• Cloud-based customer solutions. With the popularization of cloud technology, many open source companies are adopting the SaaS model and offering cloud hosting services for proprietary software components.

Thanks to cloud technology, it is possible to closely monitor information about customer frequency, so the subscription model has become popular.

4. VIP membership subscriptions
Subscriptions have become increasingly popular in recent years in various industries and sectors, such as software, game, E-commerce, video, music, food etc. It seems we are in an age of subscription economy. According to one statistic, from January 1, 2012, to June 30, 2019, subscription business revenues grew about five times faster than S&P 500 company revenues (18.2% vs. 3.6%) and U.S. retail sales (18.2% vs. 3.7%). One of the main reasons this model is favored by companies is that it can generate a relatively continuous and predictable revenue stream. There are two common formats under this model, one is direct subscriptions to the platform or subscriptions to a specific creator. Although they have different risk-reward sales models, they share a common basis – a loyal user base.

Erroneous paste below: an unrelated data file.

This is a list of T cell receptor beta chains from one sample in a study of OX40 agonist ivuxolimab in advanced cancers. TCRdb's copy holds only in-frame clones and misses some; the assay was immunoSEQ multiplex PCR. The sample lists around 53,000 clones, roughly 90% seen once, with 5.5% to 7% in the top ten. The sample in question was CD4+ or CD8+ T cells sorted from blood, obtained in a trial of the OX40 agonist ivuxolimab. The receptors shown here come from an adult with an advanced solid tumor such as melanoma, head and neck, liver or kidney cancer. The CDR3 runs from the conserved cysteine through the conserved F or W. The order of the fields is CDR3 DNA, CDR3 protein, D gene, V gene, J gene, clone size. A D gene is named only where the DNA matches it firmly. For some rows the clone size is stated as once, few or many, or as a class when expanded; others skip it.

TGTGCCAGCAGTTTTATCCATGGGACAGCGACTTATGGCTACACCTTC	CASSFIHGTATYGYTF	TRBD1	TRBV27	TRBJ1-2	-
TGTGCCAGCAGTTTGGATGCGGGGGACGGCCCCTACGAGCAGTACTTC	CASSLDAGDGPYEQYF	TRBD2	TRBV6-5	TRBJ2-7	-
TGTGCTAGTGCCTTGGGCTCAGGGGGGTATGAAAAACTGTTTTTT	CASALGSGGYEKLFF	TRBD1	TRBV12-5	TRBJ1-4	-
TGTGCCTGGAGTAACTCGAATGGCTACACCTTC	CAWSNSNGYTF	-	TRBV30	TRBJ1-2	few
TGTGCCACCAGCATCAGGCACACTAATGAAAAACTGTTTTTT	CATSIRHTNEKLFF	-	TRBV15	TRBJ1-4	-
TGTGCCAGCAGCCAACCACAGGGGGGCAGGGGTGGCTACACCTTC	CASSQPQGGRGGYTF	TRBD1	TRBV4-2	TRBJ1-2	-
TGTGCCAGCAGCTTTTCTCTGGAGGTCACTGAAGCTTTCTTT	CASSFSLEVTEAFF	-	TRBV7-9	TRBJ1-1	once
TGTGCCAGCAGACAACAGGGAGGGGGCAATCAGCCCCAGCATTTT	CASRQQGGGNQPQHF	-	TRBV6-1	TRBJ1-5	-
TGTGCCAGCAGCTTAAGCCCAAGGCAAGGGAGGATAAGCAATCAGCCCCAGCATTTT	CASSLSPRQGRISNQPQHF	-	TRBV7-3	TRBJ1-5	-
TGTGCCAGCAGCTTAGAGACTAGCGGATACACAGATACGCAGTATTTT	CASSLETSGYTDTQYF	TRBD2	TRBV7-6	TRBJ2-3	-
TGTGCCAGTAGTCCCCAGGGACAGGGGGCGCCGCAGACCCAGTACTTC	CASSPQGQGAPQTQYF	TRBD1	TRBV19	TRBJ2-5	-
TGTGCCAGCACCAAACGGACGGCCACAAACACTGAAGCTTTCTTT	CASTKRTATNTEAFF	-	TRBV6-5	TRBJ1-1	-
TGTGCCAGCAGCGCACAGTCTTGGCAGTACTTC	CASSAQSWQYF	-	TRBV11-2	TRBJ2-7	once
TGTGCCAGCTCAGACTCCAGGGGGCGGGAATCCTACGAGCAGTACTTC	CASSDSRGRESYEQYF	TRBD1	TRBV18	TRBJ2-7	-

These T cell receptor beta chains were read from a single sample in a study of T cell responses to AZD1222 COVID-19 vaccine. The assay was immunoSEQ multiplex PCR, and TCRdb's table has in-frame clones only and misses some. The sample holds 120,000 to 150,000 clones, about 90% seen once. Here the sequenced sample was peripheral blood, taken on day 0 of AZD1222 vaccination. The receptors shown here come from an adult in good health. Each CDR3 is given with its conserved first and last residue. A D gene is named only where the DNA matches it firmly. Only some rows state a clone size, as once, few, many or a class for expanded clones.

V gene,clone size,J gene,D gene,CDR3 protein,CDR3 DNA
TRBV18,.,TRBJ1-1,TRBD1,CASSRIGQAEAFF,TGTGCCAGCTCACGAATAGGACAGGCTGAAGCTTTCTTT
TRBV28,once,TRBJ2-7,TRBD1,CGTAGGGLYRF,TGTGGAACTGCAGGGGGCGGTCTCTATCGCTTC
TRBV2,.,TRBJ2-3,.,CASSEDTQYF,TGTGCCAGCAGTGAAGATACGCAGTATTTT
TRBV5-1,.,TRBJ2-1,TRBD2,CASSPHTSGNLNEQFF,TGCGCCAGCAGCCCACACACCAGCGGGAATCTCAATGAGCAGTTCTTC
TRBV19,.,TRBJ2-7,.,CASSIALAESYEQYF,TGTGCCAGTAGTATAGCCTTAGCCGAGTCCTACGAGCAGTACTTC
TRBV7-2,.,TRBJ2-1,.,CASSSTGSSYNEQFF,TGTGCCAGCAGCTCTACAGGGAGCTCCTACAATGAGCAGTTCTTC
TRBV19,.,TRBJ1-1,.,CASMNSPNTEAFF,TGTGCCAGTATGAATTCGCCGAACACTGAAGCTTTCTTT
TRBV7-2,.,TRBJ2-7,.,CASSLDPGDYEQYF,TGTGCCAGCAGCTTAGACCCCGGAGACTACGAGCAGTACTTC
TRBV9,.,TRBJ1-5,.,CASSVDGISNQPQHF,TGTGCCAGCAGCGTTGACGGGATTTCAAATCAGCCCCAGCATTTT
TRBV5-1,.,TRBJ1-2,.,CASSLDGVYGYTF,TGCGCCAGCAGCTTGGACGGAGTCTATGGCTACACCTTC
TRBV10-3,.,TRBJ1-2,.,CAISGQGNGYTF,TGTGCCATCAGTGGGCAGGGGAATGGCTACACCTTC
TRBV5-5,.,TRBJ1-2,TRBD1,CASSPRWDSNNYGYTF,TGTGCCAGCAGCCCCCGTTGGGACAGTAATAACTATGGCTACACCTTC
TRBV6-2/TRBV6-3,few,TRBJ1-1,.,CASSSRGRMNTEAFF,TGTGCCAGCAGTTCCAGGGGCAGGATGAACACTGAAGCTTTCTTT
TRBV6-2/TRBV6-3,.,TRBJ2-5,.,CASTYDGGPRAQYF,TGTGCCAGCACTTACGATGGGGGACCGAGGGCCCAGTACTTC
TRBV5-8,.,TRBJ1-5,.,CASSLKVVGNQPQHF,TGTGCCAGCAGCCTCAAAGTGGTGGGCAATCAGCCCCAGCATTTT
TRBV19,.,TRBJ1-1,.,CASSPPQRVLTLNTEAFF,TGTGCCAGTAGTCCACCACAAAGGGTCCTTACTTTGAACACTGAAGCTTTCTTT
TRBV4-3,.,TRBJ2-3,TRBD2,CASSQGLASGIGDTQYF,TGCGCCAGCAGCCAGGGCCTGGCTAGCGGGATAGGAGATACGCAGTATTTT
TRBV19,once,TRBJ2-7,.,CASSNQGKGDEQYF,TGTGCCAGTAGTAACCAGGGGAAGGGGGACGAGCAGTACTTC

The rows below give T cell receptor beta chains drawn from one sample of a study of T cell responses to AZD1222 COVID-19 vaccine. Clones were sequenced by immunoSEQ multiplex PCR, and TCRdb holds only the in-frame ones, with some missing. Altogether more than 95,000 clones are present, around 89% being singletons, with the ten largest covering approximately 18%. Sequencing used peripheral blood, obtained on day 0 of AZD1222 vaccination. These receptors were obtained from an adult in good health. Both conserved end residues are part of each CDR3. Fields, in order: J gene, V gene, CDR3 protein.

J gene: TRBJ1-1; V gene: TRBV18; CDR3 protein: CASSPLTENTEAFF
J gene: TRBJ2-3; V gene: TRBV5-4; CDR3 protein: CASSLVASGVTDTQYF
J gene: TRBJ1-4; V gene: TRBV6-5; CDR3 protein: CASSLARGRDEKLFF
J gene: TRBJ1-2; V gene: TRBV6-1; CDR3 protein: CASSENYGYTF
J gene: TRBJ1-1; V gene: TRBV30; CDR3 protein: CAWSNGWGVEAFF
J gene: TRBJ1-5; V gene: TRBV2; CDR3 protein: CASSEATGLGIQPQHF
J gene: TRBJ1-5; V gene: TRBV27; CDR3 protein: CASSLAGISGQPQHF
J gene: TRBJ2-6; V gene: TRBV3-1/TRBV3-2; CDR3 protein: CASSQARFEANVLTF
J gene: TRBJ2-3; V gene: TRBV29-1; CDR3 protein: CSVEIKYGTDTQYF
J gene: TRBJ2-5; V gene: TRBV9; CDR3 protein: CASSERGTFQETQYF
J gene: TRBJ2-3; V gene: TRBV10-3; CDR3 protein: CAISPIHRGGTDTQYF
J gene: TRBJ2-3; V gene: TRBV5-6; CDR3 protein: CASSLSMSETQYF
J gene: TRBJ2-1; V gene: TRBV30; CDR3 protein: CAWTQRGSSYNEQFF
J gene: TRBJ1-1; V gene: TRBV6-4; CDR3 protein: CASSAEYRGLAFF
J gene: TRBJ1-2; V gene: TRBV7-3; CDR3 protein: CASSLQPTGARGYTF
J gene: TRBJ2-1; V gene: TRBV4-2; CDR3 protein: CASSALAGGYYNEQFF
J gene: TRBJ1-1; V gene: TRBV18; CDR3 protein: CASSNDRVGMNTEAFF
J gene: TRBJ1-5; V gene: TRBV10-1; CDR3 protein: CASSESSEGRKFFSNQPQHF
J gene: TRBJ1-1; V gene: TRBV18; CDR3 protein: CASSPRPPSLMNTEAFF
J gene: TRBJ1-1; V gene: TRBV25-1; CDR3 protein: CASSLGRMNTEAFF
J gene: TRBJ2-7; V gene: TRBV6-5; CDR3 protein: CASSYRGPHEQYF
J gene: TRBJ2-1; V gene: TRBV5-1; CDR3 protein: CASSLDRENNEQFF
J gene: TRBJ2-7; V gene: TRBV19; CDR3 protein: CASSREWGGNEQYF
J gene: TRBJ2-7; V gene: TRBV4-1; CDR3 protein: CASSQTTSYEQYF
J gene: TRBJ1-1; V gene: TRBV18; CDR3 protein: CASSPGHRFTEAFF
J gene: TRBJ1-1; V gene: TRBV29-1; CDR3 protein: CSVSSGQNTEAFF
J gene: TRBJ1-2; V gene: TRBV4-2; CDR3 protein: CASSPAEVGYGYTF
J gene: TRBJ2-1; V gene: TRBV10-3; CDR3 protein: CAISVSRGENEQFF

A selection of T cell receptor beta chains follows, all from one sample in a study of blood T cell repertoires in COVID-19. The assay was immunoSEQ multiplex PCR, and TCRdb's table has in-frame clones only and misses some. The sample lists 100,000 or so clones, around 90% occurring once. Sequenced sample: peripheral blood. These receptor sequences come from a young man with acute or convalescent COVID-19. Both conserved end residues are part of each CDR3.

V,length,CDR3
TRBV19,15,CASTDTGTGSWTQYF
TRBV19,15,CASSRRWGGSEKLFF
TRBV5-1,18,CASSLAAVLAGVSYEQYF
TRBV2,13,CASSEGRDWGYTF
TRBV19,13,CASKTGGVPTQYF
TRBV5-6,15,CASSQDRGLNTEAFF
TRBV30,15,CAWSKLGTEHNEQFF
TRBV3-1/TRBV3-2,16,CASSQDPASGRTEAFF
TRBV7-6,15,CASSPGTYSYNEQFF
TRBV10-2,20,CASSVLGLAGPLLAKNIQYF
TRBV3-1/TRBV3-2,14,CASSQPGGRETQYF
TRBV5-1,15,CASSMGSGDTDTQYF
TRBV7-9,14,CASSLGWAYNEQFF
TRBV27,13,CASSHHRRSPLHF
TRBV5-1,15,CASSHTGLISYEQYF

5. On-demand by digital platform
The rise of digital platforms can be considered the most important business event in the 21st century. They enable the connection between people and people, people and things, things and things, services and services with unprecedented power, bringing convenience to our daily lives and efficiency to businesses. From the pioneers of the platform model, such as Uber and Airbnb, to the various types of emerging platforms, such as TikTok, this model is changing our consumer behavior and leading society in the direction of intelligence.

6. Digital advertising model
Unlike traditional advertising channels, digital advertising generates a huge amount of data, e.g. information such as demographics, interests, interaction with ads etc. can be made visible and further used for targeted campaigns. Therefore, digital advertising is becoming more and more important, and due to the ongoing trend towards mobile apps, the future development of digital advertising will continuously be characterized by a shift from desktop to mobile. Today, most websites are advertised and even flooded in some way. However, with the rise of the internet celebrity economy in recent years, advertising revenue contributes to the main income of these influencers.

7. Other emerging digital monetization models
In addition to the digital monetization models mentioned above, there are several other emerging models, such as digital goods, which are particularly prevalent in the gaming industry, tipping during livestreams with virtual digital gifts that can be converted into cash, etc. In China, the livestream tipping market is increasingly expanding, and tipping revenues of RMB 100,000 ($16,000) per month are considered normal for top livestreamers (Jing Daily, April 2018).
Each of the above models has its own characteristics. While in practice it is often necessary to combine them. In our view, finding your suitable digital monetization model requires not only practical experience, but above all customer feedback and a good understanding and vision of the markets.